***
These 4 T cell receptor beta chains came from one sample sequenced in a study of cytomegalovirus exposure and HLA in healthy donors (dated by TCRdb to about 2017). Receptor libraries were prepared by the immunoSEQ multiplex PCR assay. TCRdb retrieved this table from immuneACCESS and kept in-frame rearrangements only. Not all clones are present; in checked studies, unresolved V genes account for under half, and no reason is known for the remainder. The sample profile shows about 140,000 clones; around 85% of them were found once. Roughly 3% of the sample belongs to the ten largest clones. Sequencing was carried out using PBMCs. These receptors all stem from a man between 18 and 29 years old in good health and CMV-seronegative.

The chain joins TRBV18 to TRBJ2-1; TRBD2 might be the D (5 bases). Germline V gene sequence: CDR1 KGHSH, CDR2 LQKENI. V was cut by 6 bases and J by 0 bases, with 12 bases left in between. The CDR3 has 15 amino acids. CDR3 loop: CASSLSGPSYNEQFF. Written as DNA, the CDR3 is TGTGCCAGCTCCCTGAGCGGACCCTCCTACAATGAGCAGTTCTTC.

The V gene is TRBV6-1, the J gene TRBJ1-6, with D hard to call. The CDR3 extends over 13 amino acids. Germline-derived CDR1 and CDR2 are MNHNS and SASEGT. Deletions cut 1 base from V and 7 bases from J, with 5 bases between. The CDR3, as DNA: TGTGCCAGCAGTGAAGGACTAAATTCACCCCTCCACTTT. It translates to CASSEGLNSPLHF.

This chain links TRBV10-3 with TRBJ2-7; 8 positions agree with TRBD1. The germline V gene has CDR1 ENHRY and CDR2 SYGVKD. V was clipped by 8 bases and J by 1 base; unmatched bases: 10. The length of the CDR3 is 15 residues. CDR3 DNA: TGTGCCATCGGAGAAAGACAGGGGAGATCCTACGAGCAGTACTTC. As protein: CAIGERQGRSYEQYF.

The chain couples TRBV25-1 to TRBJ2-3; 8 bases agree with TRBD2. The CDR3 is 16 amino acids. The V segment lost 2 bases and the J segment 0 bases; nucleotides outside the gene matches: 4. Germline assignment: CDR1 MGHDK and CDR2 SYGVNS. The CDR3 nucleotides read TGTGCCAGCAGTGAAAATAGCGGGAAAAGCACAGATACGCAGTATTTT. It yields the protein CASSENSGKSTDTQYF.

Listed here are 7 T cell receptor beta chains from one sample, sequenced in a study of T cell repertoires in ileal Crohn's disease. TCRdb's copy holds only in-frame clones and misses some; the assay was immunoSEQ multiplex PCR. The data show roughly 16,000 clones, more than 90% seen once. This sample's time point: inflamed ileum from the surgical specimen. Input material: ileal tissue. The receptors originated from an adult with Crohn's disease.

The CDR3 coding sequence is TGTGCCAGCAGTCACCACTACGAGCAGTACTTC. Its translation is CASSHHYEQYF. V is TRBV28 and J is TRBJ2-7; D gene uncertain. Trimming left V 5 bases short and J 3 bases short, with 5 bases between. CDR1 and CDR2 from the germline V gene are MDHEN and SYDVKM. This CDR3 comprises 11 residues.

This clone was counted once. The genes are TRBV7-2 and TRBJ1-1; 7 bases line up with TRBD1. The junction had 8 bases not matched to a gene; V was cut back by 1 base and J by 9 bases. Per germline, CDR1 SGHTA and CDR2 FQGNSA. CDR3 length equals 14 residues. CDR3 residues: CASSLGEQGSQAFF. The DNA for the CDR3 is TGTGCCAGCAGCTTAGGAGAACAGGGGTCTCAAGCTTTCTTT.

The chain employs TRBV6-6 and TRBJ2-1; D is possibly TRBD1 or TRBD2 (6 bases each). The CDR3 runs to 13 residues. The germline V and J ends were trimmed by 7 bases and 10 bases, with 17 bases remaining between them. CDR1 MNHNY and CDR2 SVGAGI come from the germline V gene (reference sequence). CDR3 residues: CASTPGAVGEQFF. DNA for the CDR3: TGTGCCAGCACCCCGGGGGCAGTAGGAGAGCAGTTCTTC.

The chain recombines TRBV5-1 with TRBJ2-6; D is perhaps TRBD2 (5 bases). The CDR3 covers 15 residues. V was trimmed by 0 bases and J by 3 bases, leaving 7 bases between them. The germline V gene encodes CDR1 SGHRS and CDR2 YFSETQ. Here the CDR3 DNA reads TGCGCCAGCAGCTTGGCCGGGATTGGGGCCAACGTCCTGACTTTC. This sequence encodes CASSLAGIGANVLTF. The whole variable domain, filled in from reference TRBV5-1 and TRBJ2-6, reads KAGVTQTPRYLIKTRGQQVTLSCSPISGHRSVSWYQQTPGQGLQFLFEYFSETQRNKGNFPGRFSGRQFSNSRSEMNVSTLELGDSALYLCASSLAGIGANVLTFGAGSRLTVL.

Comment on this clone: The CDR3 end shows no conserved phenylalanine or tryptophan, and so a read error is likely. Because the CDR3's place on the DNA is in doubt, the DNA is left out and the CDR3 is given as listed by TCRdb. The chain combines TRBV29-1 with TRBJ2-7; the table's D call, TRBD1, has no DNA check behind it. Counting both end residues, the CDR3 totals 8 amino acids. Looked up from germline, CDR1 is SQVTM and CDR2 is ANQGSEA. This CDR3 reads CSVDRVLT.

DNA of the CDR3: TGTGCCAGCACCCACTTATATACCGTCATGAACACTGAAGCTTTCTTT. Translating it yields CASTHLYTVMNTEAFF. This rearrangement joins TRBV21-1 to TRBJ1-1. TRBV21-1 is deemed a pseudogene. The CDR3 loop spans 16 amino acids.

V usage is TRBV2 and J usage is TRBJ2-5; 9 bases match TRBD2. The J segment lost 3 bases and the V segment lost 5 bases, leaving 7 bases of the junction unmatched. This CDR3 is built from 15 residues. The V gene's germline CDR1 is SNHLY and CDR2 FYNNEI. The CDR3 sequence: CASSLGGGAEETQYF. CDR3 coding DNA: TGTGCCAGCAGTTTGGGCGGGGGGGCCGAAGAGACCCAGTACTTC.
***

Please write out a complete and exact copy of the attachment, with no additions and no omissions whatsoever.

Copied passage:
These 4 T cell receptor beta chains came from one sample sequenced in a study of cytomegalovirus exposure and HLA in healthy donors (dated by TCRdb to about 2017). Receptor libraries were prepared by the immunoSEQ multiplex PCR assay. TCRdb retrieved this table from immuneACCESS and kept in-frame rearrangements only. Not all clones are present; in checked studies, unresolved V genes account for under half, and no reason is known for the remainder. The sample profile shows about 140,000 clones; around 85% of them were found once. Roughly 3% of the sample belongs to the ten largest clones. Sequencing was carried out using PBMCs. These receptors all stem from a man between 18 and 29 years old in good health and CMV-seronegative.

The chain joins TRBV18 to TRBJ2-1; TRBD2 might be the D (5 bases). Germline V gene sequence: CDR1 KGHSH, CDR2 LQKENI. V was cut by 6 bases and J by 0 bases, with 12 bases left in between. The CDR3 has 15 amino acids. CDR3 loop: CASSLSGPSYNEQFF. Written as DNA, the CDR3 is TGTGCCAGCTCCCTGAGCGGACCCTCCTACAATGAGCAGTTCTTC.

The V gene is TRBV6-1, the J gene TRBJ1-6, with D hard to call. The CDR3 extends over 13 amino acids. Germline-derived CDR1 and CDR2 are MNHNS and SASEGT. Deletions cut 1 base from V and 7 bases from J, with 5 bases between. The CDR3, as DNA: TGTGCCAGCAGTGAAGGACTAAATTCACCCCTCCACTTT. It translates to CASSEGLNSPLHF.

This chain links TRBV10-3 with TRBJ2-7; 8 positions agree with TRBD1. The germline V gene has CDR1 ENHRY and CDR2 SYGVKD. V was clipped by 8 bases and J by 1 base; unmatched bases: 10. The length of the CDR3 is 15 residues. CDR3 DNA: TGTGCCATCGGAGAAAGACAGGGGAGATCCTACGAGCAGTACTTC. As protein: CAIGERQGRSYEQYF.

The chain couples TRBV25-1 to TRBJ2-3; 8 bases agree with TRBD2. The CDR3 is 16 amino acids. The V segment lost 2 bases and the J segment 0 bases; nucleotides outside the gene matches: 4. Germline assignment: CDR1 MGHDK and CDR2 SYGVNS. The CDR3 nucleotides read TGTGCCAGCAGTGAAAATAGCGGGAAAAGCACAGATACGCAGTATTTT. It yields the protein CASSENSGKSTDTQYF.

Listed here are 7 T cell receptor beta chains from one sample, sequenced in a study of T cell repertoires in ileal Crohn's disease. TCRdb's copy holds only in-frame clones and misses some; the assay was immunoSEQ multiplex PCR. The data show roughly 16,000 clones, more than 90% seen once. This sample's time point: inflamed ileum from the surgical specimen. Input material: ileal tissue. The receptors originated from an adult with Crohn's disease.

The CDR3 coding sequence is TGTGCCAGCAGTCACCACTACGAGCAGTACTTC. Its translation is CASSHHYEQYF. V is TRBV28 and J is TRBJ2-7; D gene uncertain. Trimming left V 5 bases short and J 3 bases short, with 5 bases between. CDR1 and CDR2 from the germline V gene are MDHEN and SYDVKM. This CDR3 comprises 11 residues.

This clone was counted once. The genes are TRBV7-2 and TRBJ1-1; 7 bases line up with TRBD1. The junction had 8 bases not matched to a gene; V was cut back by 1 base and J by 9 bases. Per germline, CDR1 SGHTA and CDR2 FQGNSA. CDR3 length equals 14 residues. CDR3 residues: CASSLGEQGSQAFF. The DNA for the CDR3 is TGTGCCAGCAGCTTAGGAGAACAGGGGTCTCAAGCTTTCTTT.

The chain employs TRBV6-6 and TRBJ2-1; D is possibly TRBD1 or TRBD2 (6 bases each). The CDR3 runs to 13 residues. The germline V and J ends were trimmed by 7 bases and 10 bases, with 17 bases remaining between them. CDR1 MNHNY and CDR2 SVGAGI come from the germline V gene (reference sequence). CDR3 residues: CASTPGAVGEQFF. DNA for the CDR3: TGTGCCAGCACCCCGGGGGCAGTAGGAGAGCAGTTCTTC.

The chain recombines TRBV5-1 with TRBJ2-6; D is perhaps TRBD2 (5 bases). The CDR3 covers 15 residues. V was trimmed by 0 bases and J by 3 bases, leaving 7 bases between them. The germline V gene encodes CDR1 SGHRS and CDR2 YFSETQ. Here the CDR3 DNA reads TGCGCCAGCAGCTTGGCCGGGATTGGGGCCAACGTCCTGACTTTC. This sequence encodes CASSLAGIGANVLTF. The whole variable domain, filled in from reference TRBV5-1 and TRBJ2-6, reads KAGVTQTPRYLIKTRGQQVTLSCSPISGHRSVSWYQQTPGQGLQFLFEYFSETQRNKGNFPGRFSGRQFSNSRSEMNVSTLELGDSALYLCASSLAGIGANVLTFGAGSRLTVL.

Comment on this clone: The CDR3 end shows no conserved phenylalanine or tryptophan, and so a read error is likely. Because the CDR3's place on the DNA is in doubt, the DNA is left out and the CDR3 is given as listed by TCRdb. The chain combines TRBV29-1 with TRBJ2-7; the table's D call, TRBD1, has no DNA check behind it. Counting both end residues, the CDR3 totals 8 amino acids. Looked up from germline, CDR1 is SQVTM and CDR2 is ANQGSEA. This CDR3 reads CSVDRVLT.

DNA of the CDR3: TGTGCCAGCACCCACTTATATACCGTCATGAACACTGAAGCTTTCTTT. Translating it yields CASTHLYTVMNTEAFF. This rearrangement joins TRBV21-1 to TRBJ1-1. TRBV21-1 is deemed a pseudogene. The CDR3 loop spans 16 amino acids.

V usage is TRBV2 and J usage is TRBJ2-5; 9 bases match TRBD2. The J segment lost 3 bases and the V segment lost 5 bases, leaving 7 bases of the junction unmatched. This CDR3 is built from 15 residues. The V gene's germline CDR1 is SNHLY and CDR2 FYNNEI. The CDR3 sequence: CASSLGGGAEETQYF. CDR3 coding DNA: TGTGCCAGCAGTTTGGGCGGGGGGGCCGAAGAGACCCAGTACTTC.